Lucid Culture

JAZZ, CLASSICAL MUSIC AND THE ARTS IN NEW YORK CITY

CD Review: Will Scott – Gnawbone

This is a roughhewn, somewhat menacing album. Vocally, Will Scott is a casual, soulful presence. He’s got a big voice that fills the space here comfortably – he knows he doesn’t have to work too hard to make his point, and he doesn’t. Likewise, his guitar playing is terse, with a bite. Scott comes out of the Mississippi hill country school of blues playing, continuing the tradition that Junior Kimbrough, T-Model Ford and R.L. Burnside kept alive for so long. It’s a literally mesmerizing style, with long, improvisational songs that go on for minutes on end, frequently without a single chord change. Scott puts his own individual stamp on it, along with several considerably successful ventures into country. Christopher “Preacher Boy” Watkins’ production is marvelously oldschool, vocals up front, guitars and then the rest of the band a little further back in the mix like an old vinyl record. With sparse, tasteful cameos from the Be Good Tanyas’ Samantha Parton, Jolie Holland and Jan Bell along with Preacher Boy on a multitude of instruments, this was made for late-night listening.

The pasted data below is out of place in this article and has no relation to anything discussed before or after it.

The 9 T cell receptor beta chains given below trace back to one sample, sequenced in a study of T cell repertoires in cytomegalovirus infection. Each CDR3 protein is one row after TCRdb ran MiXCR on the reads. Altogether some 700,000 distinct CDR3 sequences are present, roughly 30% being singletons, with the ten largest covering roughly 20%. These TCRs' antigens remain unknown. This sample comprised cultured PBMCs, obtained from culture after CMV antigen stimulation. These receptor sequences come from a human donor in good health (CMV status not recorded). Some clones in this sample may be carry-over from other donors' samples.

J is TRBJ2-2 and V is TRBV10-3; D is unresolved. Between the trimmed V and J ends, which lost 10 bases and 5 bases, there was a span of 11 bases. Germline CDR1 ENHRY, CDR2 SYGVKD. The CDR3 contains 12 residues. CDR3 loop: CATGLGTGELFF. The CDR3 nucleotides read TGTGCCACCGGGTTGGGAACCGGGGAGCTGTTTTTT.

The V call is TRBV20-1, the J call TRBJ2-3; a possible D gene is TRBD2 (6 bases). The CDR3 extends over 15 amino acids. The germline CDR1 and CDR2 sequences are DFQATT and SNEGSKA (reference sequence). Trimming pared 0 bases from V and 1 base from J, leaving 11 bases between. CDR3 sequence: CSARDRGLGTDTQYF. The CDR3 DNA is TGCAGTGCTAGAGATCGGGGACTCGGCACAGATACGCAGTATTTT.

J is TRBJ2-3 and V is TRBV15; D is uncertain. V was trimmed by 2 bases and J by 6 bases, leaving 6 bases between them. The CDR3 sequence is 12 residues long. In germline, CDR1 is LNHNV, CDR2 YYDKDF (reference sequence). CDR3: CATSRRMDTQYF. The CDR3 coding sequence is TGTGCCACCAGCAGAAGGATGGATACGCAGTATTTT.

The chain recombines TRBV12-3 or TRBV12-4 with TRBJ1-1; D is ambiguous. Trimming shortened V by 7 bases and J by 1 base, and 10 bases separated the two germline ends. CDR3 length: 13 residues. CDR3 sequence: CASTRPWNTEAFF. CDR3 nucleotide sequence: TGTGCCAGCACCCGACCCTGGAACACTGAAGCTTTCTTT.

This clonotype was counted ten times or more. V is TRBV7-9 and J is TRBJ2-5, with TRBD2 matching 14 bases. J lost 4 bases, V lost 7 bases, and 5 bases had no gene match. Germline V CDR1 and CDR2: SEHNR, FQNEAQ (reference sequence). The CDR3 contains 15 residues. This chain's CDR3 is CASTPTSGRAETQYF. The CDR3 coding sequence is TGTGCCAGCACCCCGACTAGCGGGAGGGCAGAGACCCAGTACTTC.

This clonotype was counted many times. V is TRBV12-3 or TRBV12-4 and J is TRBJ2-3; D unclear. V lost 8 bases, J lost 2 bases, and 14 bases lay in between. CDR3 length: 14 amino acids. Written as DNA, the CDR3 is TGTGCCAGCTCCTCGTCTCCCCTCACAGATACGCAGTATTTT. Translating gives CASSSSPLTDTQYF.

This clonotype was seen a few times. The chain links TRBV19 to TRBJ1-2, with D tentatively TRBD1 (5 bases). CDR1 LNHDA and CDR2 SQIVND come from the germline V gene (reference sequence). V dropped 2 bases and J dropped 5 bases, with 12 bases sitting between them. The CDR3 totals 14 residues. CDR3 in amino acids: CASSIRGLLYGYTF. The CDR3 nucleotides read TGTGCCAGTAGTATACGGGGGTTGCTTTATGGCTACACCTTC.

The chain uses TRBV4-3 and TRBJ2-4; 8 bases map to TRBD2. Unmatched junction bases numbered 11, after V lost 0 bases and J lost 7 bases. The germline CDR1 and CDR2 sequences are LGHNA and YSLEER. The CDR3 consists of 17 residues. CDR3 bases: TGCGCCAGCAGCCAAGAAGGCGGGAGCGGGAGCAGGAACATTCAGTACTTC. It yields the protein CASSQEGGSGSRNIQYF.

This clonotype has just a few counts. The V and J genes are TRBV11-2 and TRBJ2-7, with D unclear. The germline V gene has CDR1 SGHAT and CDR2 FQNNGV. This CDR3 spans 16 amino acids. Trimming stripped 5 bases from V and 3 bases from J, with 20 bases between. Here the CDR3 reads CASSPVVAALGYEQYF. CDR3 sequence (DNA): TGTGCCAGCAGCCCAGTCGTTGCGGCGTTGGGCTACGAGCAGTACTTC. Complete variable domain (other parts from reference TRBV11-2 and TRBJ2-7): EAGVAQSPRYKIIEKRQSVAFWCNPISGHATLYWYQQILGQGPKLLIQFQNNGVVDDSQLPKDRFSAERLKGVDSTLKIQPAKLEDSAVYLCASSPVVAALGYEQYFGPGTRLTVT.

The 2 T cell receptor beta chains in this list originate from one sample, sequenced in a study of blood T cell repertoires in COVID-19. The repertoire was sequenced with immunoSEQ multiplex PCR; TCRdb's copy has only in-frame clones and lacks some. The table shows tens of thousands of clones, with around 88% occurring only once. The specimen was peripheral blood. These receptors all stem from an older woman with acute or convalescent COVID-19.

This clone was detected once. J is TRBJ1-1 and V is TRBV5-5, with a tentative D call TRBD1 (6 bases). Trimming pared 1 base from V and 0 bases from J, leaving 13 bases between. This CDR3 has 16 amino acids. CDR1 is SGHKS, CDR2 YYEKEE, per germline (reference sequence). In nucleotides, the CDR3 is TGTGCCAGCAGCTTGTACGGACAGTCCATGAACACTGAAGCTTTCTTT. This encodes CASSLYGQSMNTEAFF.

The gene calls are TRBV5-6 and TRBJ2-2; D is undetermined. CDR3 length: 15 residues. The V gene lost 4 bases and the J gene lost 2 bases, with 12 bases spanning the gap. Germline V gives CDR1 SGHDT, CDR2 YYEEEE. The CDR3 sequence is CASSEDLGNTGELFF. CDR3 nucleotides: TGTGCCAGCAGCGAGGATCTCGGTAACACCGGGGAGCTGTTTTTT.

The cd opens with the growling psychedelic Americana of Jack’s Defeat Creek, a murky, genre-blending success. The title track, a sarcastic chronicle about several big bullshitters bears Scott’s signature hill country stamp: it could go on for twice as long as it does and that wouldn’t hurt a bit. Make Her Love Me layers acoustic and electric guitars eerily in the background, with a wild, screaming, all-too-brief noise guitar solo making a particularly imaginative crescendo.

Lazy Summertime blends slow swinging 70s style outlaw country with a more rustic Tom Waits vibe. Country Soil reverts to hypnotic blues, like Wayfaring Stranger as Country Joe & the Fish might have done it if they’d been able to handle their drugs a little better With its subtle gospel inflections, Louisiana Lullaby would be perfectly at home on a vintage Waylon Jennings lp.The defiant Paper Match has some neatly intricate bluegrass-inflected twelve string work coming out of the chorus along with some fluidly potent upright bass from Jim Whitney. Of the rest of the tracks, there’s a swing blues, a fast Waits-ish number, a dark, rustic spiritual and the absolutely fascinating Long Time Since, almost a dub reggae production with its haunting and hypnotic repeater-box guitar popping in and out of the mix as the rhythm section careens along. If there’s anything to criticize here, it’s that like so many other studio albums by bluesmen, it would be awfully nice to hear [fill in the blank: B.B. King, Albert Collins…Will Scott] get a chance to cut loose more here – Scott plays a mean solo. Maybe next time. In the meantime, this will help put him on the map. He just got back from UK tour, back to his more-or-less weekly Wednesday 8:30 PM gig at 68 Jay St. Bar, something you ought to see if Americana is your thing.

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July 7, 2009 Posted by | Music, music, concert, review, Reviews | , , , , , , , , , , , , , , , , , , , , | Leave a comment